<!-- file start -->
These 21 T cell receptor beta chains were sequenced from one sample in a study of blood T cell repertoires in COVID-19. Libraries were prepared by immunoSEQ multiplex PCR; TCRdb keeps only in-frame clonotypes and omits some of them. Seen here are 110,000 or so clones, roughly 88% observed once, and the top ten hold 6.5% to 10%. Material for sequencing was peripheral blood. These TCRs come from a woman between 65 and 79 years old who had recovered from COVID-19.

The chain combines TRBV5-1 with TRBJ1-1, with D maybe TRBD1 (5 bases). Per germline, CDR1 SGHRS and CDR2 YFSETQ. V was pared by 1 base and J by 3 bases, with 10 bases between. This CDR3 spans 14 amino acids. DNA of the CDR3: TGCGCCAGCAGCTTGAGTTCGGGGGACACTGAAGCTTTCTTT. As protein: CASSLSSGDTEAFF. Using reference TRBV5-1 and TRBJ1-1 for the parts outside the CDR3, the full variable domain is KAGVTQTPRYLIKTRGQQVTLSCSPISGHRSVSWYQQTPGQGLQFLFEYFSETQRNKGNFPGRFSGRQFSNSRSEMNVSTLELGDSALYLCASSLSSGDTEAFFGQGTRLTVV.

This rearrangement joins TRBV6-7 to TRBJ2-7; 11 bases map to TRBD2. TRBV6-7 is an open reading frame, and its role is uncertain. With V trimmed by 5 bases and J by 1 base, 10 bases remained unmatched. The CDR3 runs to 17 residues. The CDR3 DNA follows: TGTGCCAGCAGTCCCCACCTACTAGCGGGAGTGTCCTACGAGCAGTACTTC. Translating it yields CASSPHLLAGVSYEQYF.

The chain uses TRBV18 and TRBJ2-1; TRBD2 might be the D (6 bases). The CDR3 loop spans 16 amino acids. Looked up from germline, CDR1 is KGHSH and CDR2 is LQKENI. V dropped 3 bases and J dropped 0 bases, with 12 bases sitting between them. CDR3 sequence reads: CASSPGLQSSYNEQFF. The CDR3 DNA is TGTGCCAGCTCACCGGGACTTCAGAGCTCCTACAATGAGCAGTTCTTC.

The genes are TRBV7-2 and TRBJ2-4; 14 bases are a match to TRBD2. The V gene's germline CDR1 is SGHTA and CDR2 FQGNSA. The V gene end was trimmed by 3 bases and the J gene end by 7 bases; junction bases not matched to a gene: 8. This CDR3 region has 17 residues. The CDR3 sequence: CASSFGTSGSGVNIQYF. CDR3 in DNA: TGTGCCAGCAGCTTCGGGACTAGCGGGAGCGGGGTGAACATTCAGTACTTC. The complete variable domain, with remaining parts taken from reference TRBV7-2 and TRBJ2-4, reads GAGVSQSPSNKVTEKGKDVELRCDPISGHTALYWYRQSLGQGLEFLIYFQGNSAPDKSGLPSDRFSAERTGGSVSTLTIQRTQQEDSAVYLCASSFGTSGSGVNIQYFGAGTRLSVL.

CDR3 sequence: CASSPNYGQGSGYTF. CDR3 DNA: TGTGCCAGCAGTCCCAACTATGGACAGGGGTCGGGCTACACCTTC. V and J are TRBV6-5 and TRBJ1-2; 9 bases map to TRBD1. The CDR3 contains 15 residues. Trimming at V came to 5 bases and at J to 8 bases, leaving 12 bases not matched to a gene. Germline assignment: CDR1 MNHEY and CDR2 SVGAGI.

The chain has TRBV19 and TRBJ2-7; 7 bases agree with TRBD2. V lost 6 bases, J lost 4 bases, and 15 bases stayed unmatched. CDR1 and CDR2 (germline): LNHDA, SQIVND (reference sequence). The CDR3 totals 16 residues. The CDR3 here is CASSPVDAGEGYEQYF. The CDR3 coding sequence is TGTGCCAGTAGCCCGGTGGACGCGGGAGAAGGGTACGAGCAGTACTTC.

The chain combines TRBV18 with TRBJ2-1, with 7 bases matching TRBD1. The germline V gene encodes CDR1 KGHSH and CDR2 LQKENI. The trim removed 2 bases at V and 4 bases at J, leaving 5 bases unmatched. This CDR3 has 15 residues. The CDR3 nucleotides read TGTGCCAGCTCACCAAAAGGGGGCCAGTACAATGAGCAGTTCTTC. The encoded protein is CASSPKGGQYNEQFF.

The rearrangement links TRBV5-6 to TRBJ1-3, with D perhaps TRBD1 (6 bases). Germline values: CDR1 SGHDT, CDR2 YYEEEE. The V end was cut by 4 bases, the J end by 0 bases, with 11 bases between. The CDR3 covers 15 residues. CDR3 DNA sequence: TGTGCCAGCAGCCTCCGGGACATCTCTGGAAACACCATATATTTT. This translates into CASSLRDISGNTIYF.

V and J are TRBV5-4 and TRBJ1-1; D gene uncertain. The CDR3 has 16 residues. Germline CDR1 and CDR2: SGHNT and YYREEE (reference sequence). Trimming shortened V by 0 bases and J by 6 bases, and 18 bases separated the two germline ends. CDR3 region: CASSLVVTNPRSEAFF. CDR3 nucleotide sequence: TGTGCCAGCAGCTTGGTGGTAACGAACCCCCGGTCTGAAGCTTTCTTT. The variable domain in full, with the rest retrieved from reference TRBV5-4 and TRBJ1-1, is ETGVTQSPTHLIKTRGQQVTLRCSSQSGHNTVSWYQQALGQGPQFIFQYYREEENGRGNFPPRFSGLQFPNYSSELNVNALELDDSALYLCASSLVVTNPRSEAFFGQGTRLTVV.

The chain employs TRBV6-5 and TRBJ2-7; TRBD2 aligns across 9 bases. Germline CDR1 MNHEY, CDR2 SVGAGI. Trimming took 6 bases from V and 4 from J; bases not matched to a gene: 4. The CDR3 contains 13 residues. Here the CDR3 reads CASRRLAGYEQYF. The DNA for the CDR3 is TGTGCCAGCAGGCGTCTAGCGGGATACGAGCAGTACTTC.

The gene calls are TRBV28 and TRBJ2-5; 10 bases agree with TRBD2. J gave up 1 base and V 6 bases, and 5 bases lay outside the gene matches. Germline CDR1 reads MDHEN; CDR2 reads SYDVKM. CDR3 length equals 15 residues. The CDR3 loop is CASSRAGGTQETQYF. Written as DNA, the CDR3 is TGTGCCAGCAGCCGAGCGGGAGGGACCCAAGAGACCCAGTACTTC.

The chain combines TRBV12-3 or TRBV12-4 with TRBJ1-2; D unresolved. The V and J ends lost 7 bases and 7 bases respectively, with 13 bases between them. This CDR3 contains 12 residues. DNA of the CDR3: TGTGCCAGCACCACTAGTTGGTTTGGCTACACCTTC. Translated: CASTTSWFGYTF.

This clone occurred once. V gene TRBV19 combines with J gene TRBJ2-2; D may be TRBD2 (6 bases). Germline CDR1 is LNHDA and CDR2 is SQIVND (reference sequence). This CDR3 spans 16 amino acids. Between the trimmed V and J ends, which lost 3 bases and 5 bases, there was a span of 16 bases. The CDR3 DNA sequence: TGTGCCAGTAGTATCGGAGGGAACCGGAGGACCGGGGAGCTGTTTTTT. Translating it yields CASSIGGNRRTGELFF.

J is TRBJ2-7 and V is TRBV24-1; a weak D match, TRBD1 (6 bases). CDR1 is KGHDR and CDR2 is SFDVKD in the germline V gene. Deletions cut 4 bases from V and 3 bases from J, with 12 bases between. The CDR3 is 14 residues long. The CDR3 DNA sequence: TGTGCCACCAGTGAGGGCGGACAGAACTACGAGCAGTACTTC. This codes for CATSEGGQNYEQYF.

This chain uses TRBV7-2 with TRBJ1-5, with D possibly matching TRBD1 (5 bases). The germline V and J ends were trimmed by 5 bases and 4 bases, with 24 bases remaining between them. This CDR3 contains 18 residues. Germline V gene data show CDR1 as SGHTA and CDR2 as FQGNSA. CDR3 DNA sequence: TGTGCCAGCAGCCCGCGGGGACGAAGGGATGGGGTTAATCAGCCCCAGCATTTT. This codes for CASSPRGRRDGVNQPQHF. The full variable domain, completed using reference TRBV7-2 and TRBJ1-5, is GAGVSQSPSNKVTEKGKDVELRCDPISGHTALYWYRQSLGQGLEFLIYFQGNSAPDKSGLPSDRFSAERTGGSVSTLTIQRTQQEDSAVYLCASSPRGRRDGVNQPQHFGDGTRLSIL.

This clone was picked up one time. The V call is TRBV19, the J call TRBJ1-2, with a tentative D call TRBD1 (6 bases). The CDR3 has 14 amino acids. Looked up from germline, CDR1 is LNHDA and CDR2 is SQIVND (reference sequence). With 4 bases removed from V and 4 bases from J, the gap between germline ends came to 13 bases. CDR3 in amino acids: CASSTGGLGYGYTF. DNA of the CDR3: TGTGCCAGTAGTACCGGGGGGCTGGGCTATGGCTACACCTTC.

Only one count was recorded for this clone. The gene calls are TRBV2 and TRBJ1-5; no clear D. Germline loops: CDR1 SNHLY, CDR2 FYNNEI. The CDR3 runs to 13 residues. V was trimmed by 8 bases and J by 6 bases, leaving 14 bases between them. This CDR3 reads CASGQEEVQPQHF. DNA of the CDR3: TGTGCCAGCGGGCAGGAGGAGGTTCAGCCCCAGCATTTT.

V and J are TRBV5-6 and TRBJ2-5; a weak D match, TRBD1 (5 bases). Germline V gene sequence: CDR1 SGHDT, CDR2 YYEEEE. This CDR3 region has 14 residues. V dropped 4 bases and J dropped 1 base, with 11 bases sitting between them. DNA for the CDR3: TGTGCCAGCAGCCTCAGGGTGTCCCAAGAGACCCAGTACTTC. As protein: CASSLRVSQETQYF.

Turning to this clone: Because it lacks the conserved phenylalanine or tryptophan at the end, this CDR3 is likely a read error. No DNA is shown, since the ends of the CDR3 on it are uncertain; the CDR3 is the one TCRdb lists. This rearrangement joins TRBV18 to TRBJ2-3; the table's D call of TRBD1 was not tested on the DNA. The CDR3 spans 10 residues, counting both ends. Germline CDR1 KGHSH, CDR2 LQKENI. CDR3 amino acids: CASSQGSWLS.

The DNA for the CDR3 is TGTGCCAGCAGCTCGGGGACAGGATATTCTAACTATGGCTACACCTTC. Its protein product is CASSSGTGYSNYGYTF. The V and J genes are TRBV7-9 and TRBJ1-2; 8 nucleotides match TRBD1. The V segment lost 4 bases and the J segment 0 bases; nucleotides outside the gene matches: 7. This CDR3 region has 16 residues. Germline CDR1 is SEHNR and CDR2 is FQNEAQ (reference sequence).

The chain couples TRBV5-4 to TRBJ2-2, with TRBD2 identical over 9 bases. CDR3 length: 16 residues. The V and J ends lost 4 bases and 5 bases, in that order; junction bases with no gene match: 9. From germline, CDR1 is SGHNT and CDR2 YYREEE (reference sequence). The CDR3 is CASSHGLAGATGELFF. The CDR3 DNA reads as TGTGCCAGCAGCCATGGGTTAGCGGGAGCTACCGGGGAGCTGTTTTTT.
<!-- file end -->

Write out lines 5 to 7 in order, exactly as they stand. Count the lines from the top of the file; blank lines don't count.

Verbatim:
The genes are TRBV7-2 and TRBJ2-4; 14 bases are a match to TRBD2. The V gene's germline CDR1 is SGHTA and CDR2 FQGNSA. The V gene end was trimmed by 3 bases and the J gene end by 7 bases; junction bases not matched to a gene: 8. This CDR3 region has 17 residues. The CDR3 sequence: CASSFGTSGSGVNIQYF. CDR3 in DNA: TGTGCCAGCAGCTTCGGGACTAGCGGGAGCGGGGTGAACATTCAGTACTTC. The complete variable domain, with remaining parts taken from reference TRBV7-2 and TRBJ2-4, reads GAGVSQSPSNKVTEKGKDVELRCDPISGHTALYWYRQSLGQGLEFLIYFQGNSAPDKSGLPSDRFSAERTGGSVSTLTIQRTQQEDSAVYLCASSFGTSGSGVNIQYFGAGTRLSVL.

CDR3 sequence: CASSPNYGQGSGYTF. CDR3 DNA: TGTGCCAGCAGTCCCAACTATGGACAGGGGTCGGGCTACACCTTC. V and J are TRBV6-5 and TRBJ1-2; 9 bases map to TRBD1. The CDR3 contains 15 residues. Trimming at V came to 5 bases and at J to 8 bases, leaving 12 bases not matched to a gene. Germline assignment: CDR1 MNHEY and CDR2 SVGAGI.

The chain has TRBV19 and TRBJ2-7; 7 bases agree with TRBD2. V lost 6 bases, J lost 4 bases, and 15 bases stayed unmatched. CDR1 and CDR2 (germline): LNHDA, SQIVND (reference sequence). The CDR3 totals 16 residues. The CDR3 here is CASSPVDAGEGYEQYF. The CDR3 coding sequence is TGTGCCAGTAGCCCGGTGGACGCGGGAGAAGGGTACGAGCAGTACTTC.